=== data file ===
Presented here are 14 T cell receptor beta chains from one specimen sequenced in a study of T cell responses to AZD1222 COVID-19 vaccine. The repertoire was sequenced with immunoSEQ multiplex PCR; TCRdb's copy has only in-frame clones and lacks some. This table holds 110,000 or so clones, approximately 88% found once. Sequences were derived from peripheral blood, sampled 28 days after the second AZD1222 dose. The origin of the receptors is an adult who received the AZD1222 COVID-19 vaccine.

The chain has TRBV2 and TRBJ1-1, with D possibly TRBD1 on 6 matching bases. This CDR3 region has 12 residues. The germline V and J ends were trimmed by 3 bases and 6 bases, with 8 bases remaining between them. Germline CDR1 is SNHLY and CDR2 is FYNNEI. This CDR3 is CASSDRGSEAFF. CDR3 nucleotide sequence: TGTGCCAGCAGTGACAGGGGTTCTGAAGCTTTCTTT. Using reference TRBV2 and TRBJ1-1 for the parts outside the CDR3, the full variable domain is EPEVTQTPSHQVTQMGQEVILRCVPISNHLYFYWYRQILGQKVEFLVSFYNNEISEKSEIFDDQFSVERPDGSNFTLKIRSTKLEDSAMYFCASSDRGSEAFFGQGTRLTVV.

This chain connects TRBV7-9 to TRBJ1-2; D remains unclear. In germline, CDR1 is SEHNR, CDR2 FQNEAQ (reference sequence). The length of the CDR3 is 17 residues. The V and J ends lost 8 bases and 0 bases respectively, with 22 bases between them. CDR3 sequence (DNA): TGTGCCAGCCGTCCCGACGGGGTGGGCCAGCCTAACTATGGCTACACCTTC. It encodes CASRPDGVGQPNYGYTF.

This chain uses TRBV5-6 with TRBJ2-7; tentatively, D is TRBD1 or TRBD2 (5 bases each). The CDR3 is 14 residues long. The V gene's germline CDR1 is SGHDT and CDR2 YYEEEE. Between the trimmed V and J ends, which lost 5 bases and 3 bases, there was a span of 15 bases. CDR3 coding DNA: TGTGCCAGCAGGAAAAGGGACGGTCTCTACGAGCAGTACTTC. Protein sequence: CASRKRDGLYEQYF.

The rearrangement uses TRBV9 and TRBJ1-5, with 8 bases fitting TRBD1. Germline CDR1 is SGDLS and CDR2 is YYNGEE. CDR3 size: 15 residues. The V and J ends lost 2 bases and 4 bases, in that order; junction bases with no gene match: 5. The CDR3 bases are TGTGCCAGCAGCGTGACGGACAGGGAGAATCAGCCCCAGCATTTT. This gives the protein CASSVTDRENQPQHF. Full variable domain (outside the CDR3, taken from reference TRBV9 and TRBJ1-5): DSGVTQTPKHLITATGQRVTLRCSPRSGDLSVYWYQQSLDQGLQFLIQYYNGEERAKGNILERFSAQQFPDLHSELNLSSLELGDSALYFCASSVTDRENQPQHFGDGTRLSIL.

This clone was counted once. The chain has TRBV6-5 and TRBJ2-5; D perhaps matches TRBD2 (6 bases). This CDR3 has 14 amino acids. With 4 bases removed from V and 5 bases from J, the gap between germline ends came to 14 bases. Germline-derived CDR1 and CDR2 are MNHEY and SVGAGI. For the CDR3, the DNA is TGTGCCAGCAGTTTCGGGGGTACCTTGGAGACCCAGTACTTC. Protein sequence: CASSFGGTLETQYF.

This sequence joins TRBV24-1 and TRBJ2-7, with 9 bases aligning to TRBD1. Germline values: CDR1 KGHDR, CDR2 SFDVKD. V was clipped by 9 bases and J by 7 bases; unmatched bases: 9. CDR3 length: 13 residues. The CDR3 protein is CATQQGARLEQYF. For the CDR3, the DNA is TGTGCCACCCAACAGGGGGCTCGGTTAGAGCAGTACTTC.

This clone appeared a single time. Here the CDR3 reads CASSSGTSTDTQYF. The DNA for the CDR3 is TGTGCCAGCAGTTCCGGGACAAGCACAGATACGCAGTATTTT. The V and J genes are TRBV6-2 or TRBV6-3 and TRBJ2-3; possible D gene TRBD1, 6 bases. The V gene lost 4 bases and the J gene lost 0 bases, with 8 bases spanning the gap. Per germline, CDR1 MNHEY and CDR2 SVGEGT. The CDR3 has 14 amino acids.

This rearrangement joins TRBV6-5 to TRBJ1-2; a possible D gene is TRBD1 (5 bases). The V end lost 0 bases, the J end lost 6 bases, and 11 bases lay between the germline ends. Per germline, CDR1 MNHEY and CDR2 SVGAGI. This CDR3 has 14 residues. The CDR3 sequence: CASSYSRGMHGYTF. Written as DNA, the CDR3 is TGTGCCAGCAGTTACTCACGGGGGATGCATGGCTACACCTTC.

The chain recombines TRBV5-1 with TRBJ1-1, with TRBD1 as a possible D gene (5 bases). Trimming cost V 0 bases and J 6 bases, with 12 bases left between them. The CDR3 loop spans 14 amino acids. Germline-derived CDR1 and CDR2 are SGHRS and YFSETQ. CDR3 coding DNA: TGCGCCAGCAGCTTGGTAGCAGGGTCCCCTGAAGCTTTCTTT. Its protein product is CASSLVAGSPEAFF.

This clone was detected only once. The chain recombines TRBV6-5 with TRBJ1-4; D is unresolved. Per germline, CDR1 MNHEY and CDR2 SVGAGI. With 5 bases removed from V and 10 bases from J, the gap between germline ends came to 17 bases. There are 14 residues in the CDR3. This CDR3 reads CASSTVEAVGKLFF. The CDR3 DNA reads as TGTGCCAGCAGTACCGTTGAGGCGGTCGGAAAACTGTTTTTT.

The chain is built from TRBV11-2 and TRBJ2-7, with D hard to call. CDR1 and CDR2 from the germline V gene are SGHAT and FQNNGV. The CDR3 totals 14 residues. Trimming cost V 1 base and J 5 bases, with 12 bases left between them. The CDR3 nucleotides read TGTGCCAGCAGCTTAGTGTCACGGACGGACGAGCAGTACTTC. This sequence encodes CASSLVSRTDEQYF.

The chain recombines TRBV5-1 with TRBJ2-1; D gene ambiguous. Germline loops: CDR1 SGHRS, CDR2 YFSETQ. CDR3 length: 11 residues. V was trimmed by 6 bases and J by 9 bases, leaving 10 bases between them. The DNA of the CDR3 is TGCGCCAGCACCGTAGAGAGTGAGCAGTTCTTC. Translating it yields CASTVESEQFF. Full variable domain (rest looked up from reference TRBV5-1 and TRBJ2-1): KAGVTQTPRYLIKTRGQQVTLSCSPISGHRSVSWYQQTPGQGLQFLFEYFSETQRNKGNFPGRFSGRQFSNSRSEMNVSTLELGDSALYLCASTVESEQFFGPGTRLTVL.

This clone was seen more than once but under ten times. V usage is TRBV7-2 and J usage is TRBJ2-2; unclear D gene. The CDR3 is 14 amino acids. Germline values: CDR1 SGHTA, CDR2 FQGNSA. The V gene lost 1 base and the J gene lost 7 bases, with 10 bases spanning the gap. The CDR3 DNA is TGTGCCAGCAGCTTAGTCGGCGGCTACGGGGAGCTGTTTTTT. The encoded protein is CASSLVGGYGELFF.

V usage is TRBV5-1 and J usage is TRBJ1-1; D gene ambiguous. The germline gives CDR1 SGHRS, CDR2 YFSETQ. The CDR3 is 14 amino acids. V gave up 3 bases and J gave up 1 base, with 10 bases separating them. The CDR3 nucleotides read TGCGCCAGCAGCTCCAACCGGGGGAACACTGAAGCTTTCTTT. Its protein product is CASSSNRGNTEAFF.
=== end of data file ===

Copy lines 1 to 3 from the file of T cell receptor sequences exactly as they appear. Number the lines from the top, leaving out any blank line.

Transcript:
Presented here are 14 T cell receptor beta chains from one specimen sequenced in a study of T cell responses to AZD1222 COVID-19 vaccine. The repertoire was sequenced with immunoSEQ multiplex PCR; TCRdb's copy has only in-frame clones and lacks some. This table holds 110,000 or so clones, approximately 88% found once. Sequences were derived from peripheral blood, sampled 28 days after the second AZD1222 dose. The origin of the receptors is an adult who received the AZD1222 COVID-19 vaccine.

The chain has TRBV2 and TRBJ1-1, with D possibly TRBD1 on 6 matching bases. This CDR3 region has 12 residues. The germline V and J ends were trimmed by 3 bases and 6 bases, with 8 bases remaining between them. Germline CDR1 is SNHLY and CDR2 is FYNNEI. This CDR3 is CASSDRGSEAFF. CDR3 nucleotide sequence: TGTGCCAGCAGTGACAGGGGTTCTGAAGCTTTCTTT. Using reference TRBV2 and TRBJ1-1 for the parts outside the CDR3, the full variable domain is EPEVTQTPSHQVTQMGQEVILRCVPISNHLYFYWYRQILGQKVEFLVSFYNNEISEKSEIFDDQFSVERPDGSNFTLKIRSTKLEDSAMYFCASSDRGSEAFFGQGTRLTVV.

This chain connects TRBV7-9 to TRBJ1-2; D remains unclear. In germline, CDR1 is SEHNR, CDR2 FQNEAQ (reference sequence). The length of the CDR3 is 17 residues. The V and J ends lost 8 bases and 0 bases respectively, with 22 bases between them. CDR3 sequence (DNA): TGTGCCAGCCGTCCCGACGGGGTGGGCCAGCCTAACTATGGCTACACCTTC. It encodes CASRPDGVGQPNYGYTF.